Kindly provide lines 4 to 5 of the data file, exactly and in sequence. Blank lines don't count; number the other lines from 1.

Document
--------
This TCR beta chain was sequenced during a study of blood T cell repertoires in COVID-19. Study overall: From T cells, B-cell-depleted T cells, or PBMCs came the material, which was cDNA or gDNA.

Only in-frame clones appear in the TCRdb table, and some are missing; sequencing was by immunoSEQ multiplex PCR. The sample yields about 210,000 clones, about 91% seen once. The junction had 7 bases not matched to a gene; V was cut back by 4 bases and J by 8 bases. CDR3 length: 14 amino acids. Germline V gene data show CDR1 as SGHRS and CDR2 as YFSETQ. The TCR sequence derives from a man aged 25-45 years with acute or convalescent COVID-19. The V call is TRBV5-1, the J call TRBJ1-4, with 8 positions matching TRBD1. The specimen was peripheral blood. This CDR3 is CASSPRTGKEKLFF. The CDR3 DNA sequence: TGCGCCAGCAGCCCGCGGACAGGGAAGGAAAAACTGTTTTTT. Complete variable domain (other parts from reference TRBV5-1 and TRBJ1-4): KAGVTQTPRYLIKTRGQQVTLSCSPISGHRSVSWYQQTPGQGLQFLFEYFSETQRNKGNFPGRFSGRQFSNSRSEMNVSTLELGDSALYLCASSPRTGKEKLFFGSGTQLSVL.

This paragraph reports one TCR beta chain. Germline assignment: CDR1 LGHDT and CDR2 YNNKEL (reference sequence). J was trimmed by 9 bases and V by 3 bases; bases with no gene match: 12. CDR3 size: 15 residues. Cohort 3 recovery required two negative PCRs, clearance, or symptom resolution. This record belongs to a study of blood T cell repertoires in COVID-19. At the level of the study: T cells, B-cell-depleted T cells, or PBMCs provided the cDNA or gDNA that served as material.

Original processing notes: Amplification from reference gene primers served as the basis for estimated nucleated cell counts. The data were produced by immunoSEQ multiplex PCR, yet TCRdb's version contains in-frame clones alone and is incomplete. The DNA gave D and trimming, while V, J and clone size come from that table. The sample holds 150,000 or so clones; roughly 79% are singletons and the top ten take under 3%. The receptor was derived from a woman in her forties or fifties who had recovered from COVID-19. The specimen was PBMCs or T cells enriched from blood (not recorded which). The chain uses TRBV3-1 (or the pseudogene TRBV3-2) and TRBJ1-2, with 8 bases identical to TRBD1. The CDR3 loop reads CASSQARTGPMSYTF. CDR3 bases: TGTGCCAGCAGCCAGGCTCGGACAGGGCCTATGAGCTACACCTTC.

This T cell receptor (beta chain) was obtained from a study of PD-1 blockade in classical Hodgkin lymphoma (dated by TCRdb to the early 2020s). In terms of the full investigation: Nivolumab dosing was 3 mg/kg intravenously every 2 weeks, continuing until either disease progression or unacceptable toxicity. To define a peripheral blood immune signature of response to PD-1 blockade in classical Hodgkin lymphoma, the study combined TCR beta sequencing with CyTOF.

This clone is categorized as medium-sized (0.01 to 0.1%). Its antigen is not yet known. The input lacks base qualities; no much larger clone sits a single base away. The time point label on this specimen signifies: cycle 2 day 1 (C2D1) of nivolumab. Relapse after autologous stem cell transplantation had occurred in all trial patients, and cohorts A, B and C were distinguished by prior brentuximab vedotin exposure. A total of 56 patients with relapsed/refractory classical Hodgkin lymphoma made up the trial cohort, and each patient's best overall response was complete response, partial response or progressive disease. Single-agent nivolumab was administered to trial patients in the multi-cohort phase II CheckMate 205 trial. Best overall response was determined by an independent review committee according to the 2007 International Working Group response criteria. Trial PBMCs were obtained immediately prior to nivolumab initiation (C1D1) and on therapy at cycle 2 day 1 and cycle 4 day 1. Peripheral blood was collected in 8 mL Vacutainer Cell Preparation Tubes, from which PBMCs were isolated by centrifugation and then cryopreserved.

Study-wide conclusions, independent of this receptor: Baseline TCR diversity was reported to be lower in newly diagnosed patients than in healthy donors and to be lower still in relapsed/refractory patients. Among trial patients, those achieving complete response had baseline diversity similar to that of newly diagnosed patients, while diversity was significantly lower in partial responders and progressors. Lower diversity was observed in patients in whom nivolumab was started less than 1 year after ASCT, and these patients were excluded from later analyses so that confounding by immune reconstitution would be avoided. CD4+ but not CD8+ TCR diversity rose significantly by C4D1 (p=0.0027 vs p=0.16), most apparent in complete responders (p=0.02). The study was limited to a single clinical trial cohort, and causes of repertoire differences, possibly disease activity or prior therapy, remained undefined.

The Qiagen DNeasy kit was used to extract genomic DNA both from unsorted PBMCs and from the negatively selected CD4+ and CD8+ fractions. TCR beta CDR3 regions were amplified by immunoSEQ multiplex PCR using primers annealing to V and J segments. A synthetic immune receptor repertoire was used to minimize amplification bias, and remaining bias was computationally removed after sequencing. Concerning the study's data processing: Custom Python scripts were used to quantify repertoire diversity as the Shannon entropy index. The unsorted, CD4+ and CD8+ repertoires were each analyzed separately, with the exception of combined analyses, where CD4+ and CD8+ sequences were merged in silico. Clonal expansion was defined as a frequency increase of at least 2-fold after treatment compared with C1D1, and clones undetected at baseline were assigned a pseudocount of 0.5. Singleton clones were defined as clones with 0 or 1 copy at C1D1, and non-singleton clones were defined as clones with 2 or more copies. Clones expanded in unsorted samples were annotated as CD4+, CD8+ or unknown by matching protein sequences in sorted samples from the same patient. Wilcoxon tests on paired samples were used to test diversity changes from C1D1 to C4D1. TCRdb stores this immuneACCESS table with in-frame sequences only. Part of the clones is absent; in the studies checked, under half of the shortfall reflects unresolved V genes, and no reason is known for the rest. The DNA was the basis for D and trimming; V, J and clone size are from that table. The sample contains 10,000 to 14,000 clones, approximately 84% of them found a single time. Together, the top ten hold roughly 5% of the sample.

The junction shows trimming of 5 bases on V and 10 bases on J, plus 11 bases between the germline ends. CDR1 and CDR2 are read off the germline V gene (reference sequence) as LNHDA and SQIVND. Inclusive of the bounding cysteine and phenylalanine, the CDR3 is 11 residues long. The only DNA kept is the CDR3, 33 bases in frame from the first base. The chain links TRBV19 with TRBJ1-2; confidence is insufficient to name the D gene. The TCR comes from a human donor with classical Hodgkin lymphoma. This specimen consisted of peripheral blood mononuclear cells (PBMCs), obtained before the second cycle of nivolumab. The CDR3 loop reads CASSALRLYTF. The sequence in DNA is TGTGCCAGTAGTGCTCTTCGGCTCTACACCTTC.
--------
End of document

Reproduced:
Original processing notes: Amplification from reference gene primers served as the basis for estimated nucleated cell counts. The data were produced by immunoSEQ multiplex PCR, yet TCRdb's version contains in-frame clones alone and is incomplete. The DNA gave D and trimming, while V, J and clone size come from that table. The sample holds 150,000 or so clones; roughly 79% are singletons and the top ten take under 3%. The receptor was derived from a woman in her forties or fifties who had recovered from COVID-19. The specimen was PBMCs or T cells enriched from blood (not recorded which). The chain uses TRBV3-1 (or the pseudogene TRBV3-2) and TRBJ1-2, with 8 bases identical to TRBD1. The CDR3 loop reads CASSQARTGPMSYTF. CDR3 bases: TGTGCCAGCAGCCAGGCTCGGACAGGGCCTATGAGCTACACCTTC.

This T cell receptor (beta chain) was obtained from a study of PD-1 blockade in classical Hodgkin lymphoma (dated by TCRdb to the early 2020s). In terms of the full investigation: Nivolumab dosing was 3 mg/kg intravenously every 2 weeks, continuing until either disease progression or unacceptable toxicity. To define a peripheral blood immune signature of response to PD-1 blockade in classical Hodgkin lymphoma, the study combined TCR beta sequencing with CyTOF.